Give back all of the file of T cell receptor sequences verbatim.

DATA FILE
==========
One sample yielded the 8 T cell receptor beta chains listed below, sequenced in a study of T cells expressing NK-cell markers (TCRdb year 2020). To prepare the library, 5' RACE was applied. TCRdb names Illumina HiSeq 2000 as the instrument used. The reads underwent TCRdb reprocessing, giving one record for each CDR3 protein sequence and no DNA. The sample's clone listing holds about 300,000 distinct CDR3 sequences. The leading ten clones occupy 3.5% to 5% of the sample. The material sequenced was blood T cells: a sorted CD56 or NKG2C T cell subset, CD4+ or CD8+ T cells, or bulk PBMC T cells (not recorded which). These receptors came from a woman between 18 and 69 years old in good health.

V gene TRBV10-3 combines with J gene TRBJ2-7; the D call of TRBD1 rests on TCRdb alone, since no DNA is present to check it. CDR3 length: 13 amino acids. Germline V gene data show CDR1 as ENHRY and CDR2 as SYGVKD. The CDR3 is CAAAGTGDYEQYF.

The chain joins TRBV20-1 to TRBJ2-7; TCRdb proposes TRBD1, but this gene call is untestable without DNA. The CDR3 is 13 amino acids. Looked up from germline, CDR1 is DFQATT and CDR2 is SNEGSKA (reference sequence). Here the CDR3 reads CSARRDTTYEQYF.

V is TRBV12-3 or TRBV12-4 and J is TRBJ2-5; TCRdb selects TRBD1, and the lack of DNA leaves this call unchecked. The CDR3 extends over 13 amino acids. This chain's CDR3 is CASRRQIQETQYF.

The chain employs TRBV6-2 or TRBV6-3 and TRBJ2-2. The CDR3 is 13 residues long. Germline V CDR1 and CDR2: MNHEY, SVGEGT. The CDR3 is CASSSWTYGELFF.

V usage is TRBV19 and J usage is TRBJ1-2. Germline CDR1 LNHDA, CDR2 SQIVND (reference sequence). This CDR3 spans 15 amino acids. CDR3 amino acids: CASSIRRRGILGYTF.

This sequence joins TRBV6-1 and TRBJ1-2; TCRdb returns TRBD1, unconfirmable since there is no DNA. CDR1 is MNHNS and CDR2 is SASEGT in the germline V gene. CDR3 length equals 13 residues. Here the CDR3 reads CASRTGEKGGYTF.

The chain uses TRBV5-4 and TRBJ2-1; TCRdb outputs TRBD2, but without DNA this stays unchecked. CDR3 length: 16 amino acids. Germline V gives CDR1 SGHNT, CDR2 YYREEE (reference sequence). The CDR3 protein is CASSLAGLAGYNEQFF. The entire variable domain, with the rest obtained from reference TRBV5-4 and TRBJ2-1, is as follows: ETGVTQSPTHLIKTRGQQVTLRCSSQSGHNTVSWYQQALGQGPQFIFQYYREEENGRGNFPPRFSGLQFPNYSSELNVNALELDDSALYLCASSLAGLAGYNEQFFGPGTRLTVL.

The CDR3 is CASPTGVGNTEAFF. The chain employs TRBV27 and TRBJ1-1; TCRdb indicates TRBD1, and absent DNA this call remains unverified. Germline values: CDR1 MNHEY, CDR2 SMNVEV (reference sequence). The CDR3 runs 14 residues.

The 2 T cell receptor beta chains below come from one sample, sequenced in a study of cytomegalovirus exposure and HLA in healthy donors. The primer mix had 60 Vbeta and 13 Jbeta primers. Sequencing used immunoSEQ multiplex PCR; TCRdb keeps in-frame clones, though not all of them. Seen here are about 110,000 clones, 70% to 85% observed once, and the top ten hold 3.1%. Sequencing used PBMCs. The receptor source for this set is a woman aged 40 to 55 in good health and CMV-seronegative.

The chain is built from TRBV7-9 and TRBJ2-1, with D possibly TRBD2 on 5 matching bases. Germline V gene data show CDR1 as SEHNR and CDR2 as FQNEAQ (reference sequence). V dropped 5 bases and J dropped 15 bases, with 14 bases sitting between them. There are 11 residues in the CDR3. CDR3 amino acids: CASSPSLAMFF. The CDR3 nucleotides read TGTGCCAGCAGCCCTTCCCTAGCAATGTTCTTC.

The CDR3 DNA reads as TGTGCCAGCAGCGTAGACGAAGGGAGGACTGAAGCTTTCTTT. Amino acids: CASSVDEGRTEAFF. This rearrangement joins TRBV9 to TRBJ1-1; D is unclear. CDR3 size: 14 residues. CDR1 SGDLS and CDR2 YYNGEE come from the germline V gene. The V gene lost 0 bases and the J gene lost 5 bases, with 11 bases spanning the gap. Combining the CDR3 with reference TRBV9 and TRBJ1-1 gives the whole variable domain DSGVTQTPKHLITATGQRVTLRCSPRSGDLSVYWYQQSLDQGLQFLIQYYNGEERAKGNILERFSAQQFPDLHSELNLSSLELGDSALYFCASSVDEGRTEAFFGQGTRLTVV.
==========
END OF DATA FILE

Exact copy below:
One sample yielded the 8 T cell receptor beta chains listed below, sequenced in a study of T cells expressing NK-cell markers (TCRdb year 2020). To prepare the library, 5' RACE was applied. TCRdb names Illumina HiSeq 2000 as the instrument used. The reads underwent TCRdb reprocessing, giving one record for each CDR3 protein sequence and no DNA. The sample's clone listing holds about 300,000 distinct CDR3 sequences. The leading ten clones occupy 3.5% to 5% of the sample. The material sequenced was blood T cells: a sorted CD56 or NKG2C T cell subset, CD4+ or CD8+ T cells, or bulk PBMC T cells (not recorded which). These receptors came from a woman between 18 and 69 years old in good health.

V gene TRBV10-3 combines with J gene TRBJ2-7; the D call of TRBD1 rests on TCRdb alone, since no DNA is present to check it. CDR3 length: 13 amino acids. Germline V gene data show CDR1 as ENHRY and CDR2 as SYGVKD. The CDR3 is CAAAGTGDYEQYF.

The chain joins TRBV20-1 to TRBJ2-7; TCRdb proposes TRBD1, but this gene call is untestable without DNA. The CDR3 is 13 amino acids. Looked up from germline, CDR1 is DFQATT and CDR2 is SNEGSKA (reference sequence). Here the CDR3 reads CSARRDTTYEQYF.

V is TRBV12-3 or TRBV12-4 and J is TRBJ2-5; TCRdb selects TRBD1, and the lack of DNA leaves this call unchecked. The CDR3 extends over 13 amino acids. This chain's CDR3 is CASRRQIQETQYF.

The chain employs TRBV6-2 or TRBV6-3 and TRBJ2-2. The CDR3 is 13 residues long. Germline V CDR1 and CDR2: MNHEY, SVGEGT. The CDR3 is CASSSWTYGELFF.

V usage is TRBV19 and J usage is TRBJ1-2. Germline CDR1 LNHDA, CDR2 SQIVND (reference sequence). This CDR3 spans 15 amino acids. CDR3 amino acids: CASSIRRRGILGYTF.

This sequence joins TRBV6-1 and TRBJ1-2; TCRdb returns TRBD1, unconfirmable since there is no DNA. CDR1 is MNHNS and CDR2 is SASEGT in the germline V gene. CDR3 length equals 13 residues. Here the CDR3 reads CASRTGEKGGYTF.

The chain uses TRBV5-4 and TRBJ2-1; TCRdb outputs TRBD2, but without DNA this stays unchecked. CDR3 length: 16 amino acids. Germline V gives CDR1 SGHNT, CDR2 YYREEE (reference sequence). The CDR3 protein is CASSLAGLAGYNEQFF. The entire variable domain, with the rest obtained from reference TRBV5-4 and TRBJ2-1, is as follows: ETGVTQSPTHLIKTRGQQVTLRCSSQSGHNTVSWYQQALGQGPQFIFQYYREEENGRGNFPPRFSGLQFPNYSSELNVNALELDDSALYLCASSLAGLAGYNEQFFGPGTRLTVL.

The CDR3 is CASPTGVGNTEAFF. The chain employs TRBV27 and TRBJ1-1; TCRdb indicates TRBD1, and absent DNA this call remains unverified. Germline values: CDR1 MNHEY, CDR2 SMNVEV (reference sequence). The CDR3 runs 14 residues.

The 2 T cell receptor beta chains below come from one sample, sequenced in a study of cytomegalovirus exposure and HLA in healthy donors. The primer mix had 60 Vbeta and 13 Jbeta primers. Sequencing used immunoSEQ multiplex PCR; TCRdb keeps in-frame clones, though not all of them. Seen here are about 110,000 clones, 70% to 85% observed once, and the top ten hold 3.1%. Sequencing used PBMCs. The receptor source for this set is a woman aged 40 to 55 in good health and CMV-seronegative.

The chain is built from TRBV7-9 and TRBJ2-1, with D possibly TRBD2 on 5 matching bases. Germline V gene data show CDR1 as SEHNR and CDR2 as FQNEAQ (reference sequence). V dropped 5 bases and J dropped 15 bases, with 14 bases sitting between them. There are 11 residues in the CDR3. CDR3 amino acids: CASSPSLAMFF. The CDR3 nucleotides read TGTGCCAGCAGCCCTTCCCTAGCAATGTTCTTC.

The CDR3 DNA reads as TGTGCCAGCAGCGTAGACGAAGGGAGGACTGAAGCTTTCTTT. Amino acids: CASSVDEGRTEAFF. This rearrangement joins TRBV9 to TRBJ1-1; D is unclear. CDR3 size: 14 residues. CDR1 SGDLS and CDR2 YYNGEE come from the germline V gene. The V gene lost 0 bases and the J gene lost 5 bases, with 11 bases spanning the gap. Combining the CDR3 with reference TRBV9 and TRBJ1-1 gives the whole variable domain DSGVTQTPKHLITATGQRVTLRCSPRSGDLSVYWYQQSLDQGLQFLIQYYNGEERAKGNILERFSAQQFPDLHSELNLSSLELGDSALYFCASSVDEGRTEAFFGQGTRLTVV.